Last updated 5 days ago
Cindy Aldrige has been a part of Lee’s Summit Physician’s Group since February 2012 and is board certified from the American Academy of Nurse Practitioner’s. Cindy has worked in the Emergency Department most of her career as an RN, most recently as a Charge Nurse. Cindy also has 10 years experience as a licensed Emergency Medical Technician in Missouri working on an ambulance. Cindy graduated from Research College of Nursing/Rockhurst College in 1997 with a Bachelor of Science in Nursing. Cindy then graduated from Research College of Nursing in 2011 with her Master’s of Science in Nursing becoming a licensed Family Nurse Practitioner. Cindy can take care of your healthcare needs including writing prescriptions, management of chronic diseases, and referrals when needed. She enjoys teaching patients about their healthcare needs.
Last updated 6 days ago
Ask your child’s pediatrician to name the best things you can do for your child’s health, and there’s a good chance that getting the flu shot would make the list. By ensuring that your child gets the flu shot, you can help protect him or her from this dangerous illness and help to reduce the spread of flu in your community. Here are the facts that every parent needs to know about flu shots for their kids.
The Flu Shot Is Safe
The flu shot has been tested extensively by the Centers for Disease Control and Prevention and the Food and Drug Administration. Millions of people have received the vaccine without complications. On the other hand, children often experience serious medical complications when they get the flu virus. About 20,000 kids under age five are hospitalized because of the flu each year. Getting your child a flu shot could be a big step towards protecting his or her health.
Some Children Need Two Doses
Between the ages of six months and eight years, some children need two doses of the flu vaccine. All children in this age group who are being vaccinated for the first time require a double dose, and some previously vaccinated children do as well. Your child’s pediatrician will let you know what is best for your child. The first dose should be given as early as possible, and the second dose should be administered at least 28 days later.
The Nasal Spray Vaccine Isn’t for Everyone
The nasal spray vaccine can be a great alternative for kids who are worried about needles, but it isn’t the right choice for every child. It’s ideal for kids ages two through eight who don’t have an underlying medical condition, like diabetes or asthma, that makes them prone to flu complications. Talk to your child’s pediatrician about the best vaccination method for your child.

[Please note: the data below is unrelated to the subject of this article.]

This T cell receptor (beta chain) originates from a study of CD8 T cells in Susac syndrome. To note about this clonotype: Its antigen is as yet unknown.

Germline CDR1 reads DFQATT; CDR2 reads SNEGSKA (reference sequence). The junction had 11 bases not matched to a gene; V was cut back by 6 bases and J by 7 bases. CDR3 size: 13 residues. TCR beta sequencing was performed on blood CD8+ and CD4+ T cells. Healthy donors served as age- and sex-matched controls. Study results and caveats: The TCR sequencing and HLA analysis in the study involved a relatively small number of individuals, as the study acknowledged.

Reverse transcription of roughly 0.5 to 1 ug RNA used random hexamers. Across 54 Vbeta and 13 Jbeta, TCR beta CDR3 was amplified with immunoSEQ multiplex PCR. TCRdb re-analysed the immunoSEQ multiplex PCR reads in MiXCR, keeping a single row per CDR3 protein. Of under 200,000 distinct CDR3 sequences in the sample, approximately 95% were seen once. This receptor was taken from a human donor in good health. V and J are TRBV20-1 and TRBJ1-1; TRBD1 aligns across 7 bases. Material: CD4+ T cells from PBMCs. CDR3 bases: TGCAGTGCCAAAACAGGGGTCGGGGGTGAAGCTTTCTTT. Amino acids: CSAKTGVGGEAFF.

Make an appointment with a Lee’s Summit Physicians Group Pediatric Section doctor or a pediatrician in one of our partner practices to learn more about the flu vaccine. You can call Lee’s Summit Physicians Group at (816) 524-5600, Blue Springs Pediatrics at (816) 554-6520, or Raintree Pediatrics in Independence at (816) 525-4700 for a pediatrician appointment.
Last updated 12 days ago
Dr. Manka graduated from the Ohio State University College of Medicine in 1993 and completed her internship and residency at Tripler Army Medical Center in Honolulu, Hawaii in 2006. Dr. Manka is Board Certified by the American Board of Pediatrics. Dr. Manka joined Lee’s Summit Physicians Group in 2008. Dr. Manka enjoys travelling and spending time with her husband.
Last updated 13 days ago
When school is back in session, one of the most important things your child can do is get a good night’s rest every night. However, transitioning from late summer nights to early bedtimes isn’t always easy. If your child has an ongoing problem with getting adequate sleep, be sure to discuss the issue with his or her pediatrician. If you’re simply trying to make the big adjustment from summer to school, these tips may help.
Set Strict Times
The easiest way to get on track with a sleep schedule is to set specific times and stick to them. Most pediatricians recommend that kids get at least eight hours of sleep per night, so work backwards from the time your child has to get up to determine his or her ideal bedtime. Take a look at the rest of the evening activities, including homework, dinner, and afterschool clubs, and plan accordingly so that your child can meet that bedtime each night. Once going to sleep at this bedtime becomes a habit, the schedule will become second nature.
If your child is struggling to fall asleep at an earlier bedtime, electronics could play a major role in the problem. Help your child get into the right frame of mind for sleep by turning off all electronics, from smartphones to televisions, one hour before bed. You should also ensure that your child doesn’t have access to electronics in his or her room.
Create a Peaceful Sleep Space
For optimum sleeping conditions, your child’s room should be cool and quiet. Using a nightlight is OK, but discourage sleeping with the lights on, which can interfere with deep sleep. Try to make the bed a space for sleeping only. If your child likes to read before bed, set up a separate seating area, like a beanbag chair, for that.
The pediatricians of Raintree Pediatrics, Blue Springs Pediatrics, and Lee’s Summit Physicians Group are always available to answer your questions about sleep schedules and much more. Call (816) 525-4700 to make an appointment at Raintree Pediatrics, (816) 554-6520 for an appointment at Blue Spring Pediatrics, or (816) 524-5600 to see a doctor with Lee’s Summit Physicians Group.
Last updated 18 days ago
Dr. Barnard is a long-time resident of Lee’s Summit and has been with LSPG since 1981. He graduated medical school from the University of Kansas in 1978 and completed his residency in Internal Medicine at St. Luke’s Hospital in 1981. Dr. Barnard is board certified by the American Board of Internal Medicine. He enjoys caring for adults of all ages. He lives in Lee’s Summit with his wife and three children.